All those who study politics have a problem. They are abnormal. I am not using that word in a pejorative sense: merely in a literal one. Real people, normal people, keep politics in its place. They can often spend an entire day without giving it any thought. Students and practitioners of politics are different. They think about it as often as a teenage boy thinks about sex. There is a quick question which will discover whether you or your friends are political obsessives: score the answers a), b) and c). It is as follows. Can you remember every vote you have ever cast?
If your reaction is bewilderment that such a question could even be asked – "of course I can: can't everyone? – you have got it bad. You are an a). If you have to think for a bit, trying to remember dates of local government elections, you are a b). But be careful. The addiction can grow. If your reaction is bewilderment that such a question could even be asked – "what do you think I am: some kind of freak?" – there is nothing to worry about. You are a c). You are normal.
Those of us who are abnormal find it hard to come to terms with normality. Anthropologists are constantly on the look-out for naive subjects: people who will answer their questions unselfconsciously. The same is true of political scientists, but it is not easy for the abnormal to make sense of the naive; the frames of reference are too dissimilar. If you talk to people engrossed in the political game, you will find that they do not rely exclusively on opinion poll data. They all have their own theories, their own intuitions. but they are never sure whether these are true. "What is truth?" said Pilate. We abnormals sympathise. We do not know either.
When Eamonn de Valera wanted to find out what the plain people of Ireland were thinking, he looked into his own heart. Maybe that could work in the simpler, plainer Ireland of yesteryear. Margaret Thatcher always felt that she understood her people. But they were never the whole nation. The electoral system always concealed the fact that she was never truly popular.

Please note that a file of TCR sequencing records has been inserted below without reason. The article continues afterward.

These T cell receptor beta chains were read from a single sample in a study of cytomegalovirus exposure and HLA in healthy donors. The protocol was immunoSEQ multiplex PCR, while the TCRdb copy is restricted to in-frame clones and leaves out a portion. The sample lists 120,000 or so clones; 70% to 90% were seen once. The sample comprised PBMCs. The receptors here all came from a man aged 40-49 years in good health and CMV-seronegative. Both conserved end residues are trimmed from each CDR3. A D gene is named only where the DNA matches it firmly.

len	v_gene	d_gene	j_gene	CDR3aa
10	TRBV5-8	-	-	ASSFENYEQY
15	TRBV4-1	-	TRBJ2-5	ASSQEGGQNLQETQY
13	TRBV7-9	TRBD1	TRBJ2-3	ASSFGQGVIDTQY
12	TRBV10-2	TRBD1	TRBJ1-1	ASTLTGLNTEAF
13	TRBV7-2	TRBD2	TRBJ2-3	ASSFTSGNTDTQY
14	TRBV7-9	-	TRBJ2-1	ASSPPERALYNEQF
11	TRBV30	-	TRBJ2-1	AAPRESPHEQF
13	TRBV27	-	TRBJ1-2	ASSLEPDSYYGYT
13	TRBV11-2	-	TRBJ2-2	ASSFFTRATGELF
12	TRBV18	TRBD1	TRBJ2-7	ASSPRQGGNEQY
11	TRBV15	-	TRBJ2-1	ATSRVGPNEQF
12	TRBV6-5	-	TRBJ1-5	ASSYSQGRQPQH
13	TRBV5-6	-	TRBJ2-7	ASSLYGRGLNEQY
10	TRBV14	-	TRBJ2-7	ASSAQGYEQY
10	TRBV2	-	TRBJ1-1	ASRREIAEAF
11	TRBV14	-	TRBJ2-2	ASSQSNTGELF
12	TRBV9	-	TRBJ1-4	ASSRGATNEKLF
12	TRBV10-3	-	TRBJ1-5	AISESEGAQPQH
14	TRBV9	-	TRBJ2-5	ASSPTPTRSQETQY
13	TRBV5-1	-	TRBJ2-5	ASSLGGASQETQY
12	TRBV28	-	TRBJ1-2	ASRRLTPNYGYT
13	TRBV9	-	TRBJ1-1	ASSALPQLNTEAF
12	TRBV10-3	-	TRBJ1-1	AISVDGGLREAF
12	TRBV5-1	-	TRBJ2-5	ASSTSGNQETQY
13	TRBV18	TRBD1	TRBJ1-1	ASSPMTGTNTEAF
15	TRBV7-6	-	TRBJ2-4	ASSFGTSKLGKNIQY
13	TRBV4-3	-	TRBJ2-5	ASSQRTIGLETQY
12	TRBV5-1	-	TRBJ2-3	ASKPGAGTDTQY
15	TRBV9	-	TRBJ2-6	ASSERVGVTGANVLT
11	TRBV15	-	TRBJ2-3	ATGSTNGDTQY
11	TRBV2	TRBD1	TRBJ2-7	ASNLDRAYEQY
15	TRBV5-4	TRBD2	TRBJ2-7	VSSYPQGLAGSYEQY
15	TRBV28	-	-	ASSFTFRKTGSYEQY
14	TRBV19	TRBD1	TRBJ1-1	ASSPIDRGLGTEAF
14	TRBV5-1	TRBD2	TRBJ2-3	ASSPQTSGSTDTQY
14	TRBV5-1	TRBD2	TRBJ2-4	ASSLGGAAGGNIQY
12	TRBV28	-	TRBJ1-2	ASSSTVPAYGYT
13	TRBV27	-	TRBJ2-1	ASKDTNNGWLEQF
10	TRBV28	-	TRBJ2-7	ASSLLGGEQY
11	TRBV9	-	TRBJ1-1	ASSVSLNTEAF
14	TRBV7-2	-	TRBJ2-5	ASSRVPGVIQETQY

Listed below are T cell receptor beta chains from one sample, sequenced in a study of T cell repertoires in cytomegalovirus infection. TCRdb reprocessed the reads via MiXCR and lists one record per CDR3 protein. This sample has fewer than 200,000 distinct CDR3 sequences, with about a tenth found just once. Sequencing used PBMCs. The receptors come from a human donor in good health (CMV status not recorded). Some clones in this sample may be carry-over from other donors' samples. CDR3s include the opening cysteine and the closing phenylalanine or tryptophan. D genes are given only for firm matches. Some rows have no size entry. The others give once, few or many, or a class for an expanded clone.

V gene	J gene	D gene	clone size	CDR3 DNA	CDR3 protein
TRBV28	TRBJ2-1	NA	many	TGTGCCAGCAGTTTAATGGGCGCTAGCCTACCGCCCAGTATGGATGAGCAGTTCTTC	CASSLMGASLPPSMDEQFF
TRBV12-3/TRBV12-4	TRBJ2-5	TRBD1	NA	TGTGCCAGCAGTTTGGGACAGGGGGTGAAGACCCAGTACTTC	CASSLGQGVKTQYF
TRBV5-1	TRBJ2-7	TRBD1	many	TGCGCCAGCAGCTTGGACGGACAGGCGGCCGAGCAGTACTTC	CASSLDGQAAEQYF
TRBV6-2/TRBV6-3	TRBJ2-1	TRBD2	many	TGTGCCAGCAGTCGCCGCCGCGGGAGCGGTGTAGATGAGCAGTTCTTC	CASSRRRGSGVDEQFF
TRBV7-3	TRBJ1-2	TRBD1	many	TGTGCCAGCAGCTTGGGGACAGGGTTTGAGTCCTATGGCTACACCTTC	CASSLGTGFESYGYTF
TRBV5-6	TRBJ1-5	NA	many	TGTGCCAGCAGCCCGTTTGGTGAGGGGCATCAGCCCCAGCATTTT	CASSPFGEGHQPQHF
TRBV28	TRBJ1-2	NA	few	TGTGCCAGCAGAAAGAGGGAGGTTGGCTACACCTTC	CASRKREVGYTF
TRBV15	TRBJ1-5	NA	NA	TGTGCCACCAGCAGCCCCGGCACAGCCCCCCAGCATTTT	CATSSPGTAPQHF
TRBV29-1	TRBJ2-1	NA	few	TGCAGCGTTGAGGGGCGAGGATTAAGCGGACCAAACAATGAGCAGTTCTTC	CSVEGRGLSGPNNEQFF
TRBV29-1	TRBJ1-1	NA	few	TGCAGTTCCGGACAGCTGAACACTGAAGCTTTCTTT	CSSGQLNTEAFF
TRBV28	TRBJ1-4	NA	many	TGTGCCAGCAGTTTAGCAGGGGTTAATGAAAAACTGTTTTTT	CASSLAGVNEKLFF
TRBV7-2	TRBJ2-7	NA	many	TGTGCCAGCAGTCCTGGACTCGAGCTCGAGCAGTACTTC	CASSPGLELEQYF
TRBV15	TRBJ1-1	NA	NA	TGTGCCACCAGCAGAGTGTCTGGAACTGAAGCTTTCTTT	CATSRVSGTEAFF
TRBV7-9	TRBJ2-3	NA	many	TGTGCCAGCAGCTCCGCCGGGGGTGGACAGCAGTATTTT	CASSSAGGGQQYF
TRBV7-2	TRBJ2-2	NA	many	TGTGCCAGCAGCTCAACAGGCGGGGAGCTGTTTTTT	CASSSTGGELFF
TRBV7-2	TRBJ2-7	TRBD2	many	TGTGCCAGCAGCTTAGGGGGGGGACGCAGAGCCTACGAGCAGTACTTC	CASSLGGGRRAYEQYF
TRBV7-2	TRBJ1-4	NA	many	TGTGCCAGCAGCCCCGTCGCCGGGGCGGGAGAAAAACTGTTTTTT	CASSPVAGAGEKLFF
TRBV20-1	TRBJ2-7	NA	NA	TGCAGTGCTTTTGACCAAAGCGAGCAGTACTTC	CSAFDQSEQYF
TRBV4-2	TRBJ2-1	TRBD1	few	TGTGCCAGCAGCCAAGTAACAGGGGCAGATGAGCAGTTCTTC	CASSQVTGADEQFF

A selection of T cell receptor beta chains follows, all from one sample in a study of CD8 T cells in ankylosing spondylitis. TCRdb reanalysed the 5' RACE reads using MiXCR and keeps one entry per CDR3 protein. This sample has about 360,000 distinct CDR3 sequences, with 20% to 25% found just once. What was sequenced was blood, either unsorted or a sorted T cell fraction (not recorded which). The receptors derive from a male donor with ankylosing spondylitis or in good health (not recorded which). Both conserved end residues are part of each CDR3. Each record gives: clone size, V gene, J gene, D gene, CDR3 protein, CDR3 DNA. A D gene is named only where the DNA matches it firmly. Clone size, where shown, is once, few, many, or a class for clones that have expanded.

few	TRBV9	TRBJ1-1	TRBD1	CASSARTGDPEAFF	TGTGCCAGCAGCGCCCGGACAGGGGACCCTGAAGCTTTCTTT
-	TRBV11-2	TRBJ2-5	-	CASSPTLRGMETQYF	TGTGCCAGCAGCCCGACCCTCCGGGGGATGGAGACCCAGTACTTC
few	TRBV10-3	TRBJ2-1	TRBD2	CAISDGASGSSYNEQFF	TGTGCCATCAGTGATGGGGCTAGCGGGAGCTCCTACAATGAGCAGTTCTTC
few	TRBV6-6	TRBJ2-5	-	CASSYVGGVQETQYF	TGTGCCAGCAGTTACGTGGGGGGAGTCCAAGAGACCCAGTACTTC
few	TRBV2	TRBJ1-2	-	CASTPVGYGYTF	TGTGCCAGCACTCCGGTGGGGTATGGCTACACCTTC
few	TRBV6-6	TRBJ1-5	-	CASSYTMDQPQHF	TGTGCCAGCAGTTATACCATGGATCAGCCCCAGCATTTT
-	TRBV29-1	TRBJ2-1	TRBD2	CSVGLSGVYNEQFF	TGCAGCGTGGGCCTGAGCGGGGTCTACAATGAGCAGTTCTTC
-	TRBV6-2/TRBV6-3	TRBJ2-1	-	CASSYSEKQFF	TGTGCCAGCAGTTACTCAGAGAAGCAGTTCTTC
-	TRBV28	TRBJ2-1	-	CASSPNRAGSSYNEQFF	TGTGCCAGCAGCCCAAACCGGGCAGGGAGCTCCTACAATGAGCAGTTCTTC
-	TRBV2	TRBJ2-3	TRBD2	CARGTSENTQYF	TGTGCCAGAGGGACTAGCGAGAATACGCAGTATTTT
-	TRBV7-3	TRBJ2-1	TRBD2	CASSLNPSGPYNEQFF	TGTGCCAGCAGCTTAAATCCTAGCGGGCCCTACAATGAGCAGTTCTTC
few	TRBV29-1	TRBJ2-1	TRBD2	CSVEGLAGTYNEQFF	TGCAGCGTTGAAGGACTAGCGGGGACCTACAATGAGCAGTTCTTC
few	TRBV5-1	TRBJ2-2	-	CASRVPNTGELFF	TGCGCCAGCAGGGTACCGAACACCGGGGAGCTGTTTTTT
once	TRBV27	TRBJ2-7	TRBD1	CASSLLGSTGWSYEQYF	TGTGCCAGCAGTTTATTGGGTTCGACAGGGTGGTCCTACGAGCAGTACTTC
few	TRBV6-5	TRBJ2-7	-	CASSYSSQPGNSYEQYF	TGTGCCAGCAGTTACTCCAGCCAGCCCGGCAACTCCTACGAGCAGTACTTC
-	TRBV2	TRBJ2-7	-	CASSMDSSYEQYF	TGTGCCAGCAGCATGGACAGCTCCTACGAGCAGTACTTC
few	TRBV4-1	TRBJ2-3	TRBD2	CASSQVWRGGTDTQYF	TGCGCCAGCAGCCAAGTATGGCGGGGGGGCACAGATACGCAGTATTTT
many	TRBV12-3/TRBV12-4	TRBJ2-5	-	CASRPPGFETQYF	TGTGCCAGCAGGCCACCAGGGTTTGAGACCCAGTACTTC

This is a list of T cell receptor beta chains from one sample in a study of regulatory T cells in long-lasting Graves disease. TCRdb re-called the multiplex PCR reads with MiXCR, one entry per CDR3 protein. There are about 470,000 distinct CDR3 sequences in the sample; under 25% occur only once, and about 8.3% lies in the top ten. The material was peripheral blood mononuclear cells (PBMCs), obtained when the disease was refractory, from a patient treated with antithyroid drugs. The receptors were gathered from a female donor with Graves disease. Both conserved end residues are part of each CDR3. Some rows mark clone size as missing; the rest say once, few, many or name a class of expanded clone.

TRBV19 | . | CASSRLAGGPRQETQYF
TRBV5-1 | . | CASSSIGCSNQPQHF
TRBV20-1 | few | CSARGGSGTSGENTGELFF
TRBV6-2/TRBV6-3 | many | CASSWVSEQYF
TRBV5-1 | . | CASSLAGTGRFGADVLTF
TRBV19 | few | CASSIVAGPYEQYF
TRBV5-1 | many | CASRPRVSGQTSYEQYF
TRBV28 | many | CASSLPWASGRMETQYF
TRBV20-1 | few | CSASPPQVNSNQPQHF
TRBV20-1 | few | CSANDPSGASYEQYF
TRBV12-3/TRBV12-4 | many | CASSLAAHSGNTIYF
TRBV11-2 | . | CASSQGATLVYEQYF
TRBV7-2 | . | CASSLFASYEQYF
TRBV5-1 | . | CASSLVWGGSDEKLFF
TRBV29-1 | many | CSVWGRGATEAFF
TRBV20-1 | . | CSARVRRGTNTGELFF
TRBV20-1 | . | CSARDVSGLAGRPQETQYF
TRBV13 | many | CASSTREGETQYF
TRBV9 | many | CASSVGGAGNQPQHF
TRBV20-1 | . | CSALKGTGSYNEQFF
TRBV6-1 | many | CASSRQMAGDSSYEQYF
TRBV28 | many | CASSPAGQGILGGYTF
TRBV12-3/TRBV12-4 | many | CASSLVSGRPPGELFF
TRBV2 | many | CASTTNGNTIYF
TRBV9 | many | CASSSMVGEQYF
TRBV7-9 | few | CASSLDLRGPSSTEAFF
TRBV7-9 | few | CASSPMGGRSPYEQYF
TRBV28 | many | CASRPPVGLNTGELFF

Hence this rumination on abnormality. It is a way into the most interesting question in modern British political history, Although I have probably addressed it already on these pages, it is worth further thought. I refer, of course, to the unpopularity of the Tory party.
In the early Sixties, our abnormal predecessors were much more confident than we are. They thought that they understood the influences which determined voting behaviour. People who wanted to own their own homes, who were or hoped to be middle class, who had aspirations for their children – were mostly Tory. Municipal tenants, trade unionists, contented members of the working class: Labour. But if that had remained true, it should have been virtually impossible for the Tories to lose an Election after 1966. Every aspect of political demography was moving in their favour. Yet the Tories have found it very hard to exceed 43.4%; Alec Home's losing score in 1964.
So why have they persistently under-performed? Because they were seen as the party of, by and for the rich. For years, the damage was mitigated by two factors: Labour's commitment to socialism and the Tories' reputation for economic competence. The man with no heart will usually beat the man with no head. Then came the early Nineties, Tony Blair – and 13 years in Opposition.
In response, a delicious paradox, the Tories' first Old Etonian Leader for 40 years set about de-toxifying the party. Inasmuch as this related to health, education and a wider range of candidates, it was an excellent idea. But there was another difficulty. Detoxification went too far.
Not enough attention has been paid to one of the most interesting intellectual strands in post-war Toryism, well before Margaret Thatcher: Tory liberalism. From 1945 onwards, many of the party's brightest youngsters were economic and social liberals. They were interested in free-market economics, back in the days when that seemed breathtakingly eccentric. They were also opposed to the death penalty and in favour of the social reforms of the 1960s. Most of us would now agree that they were right.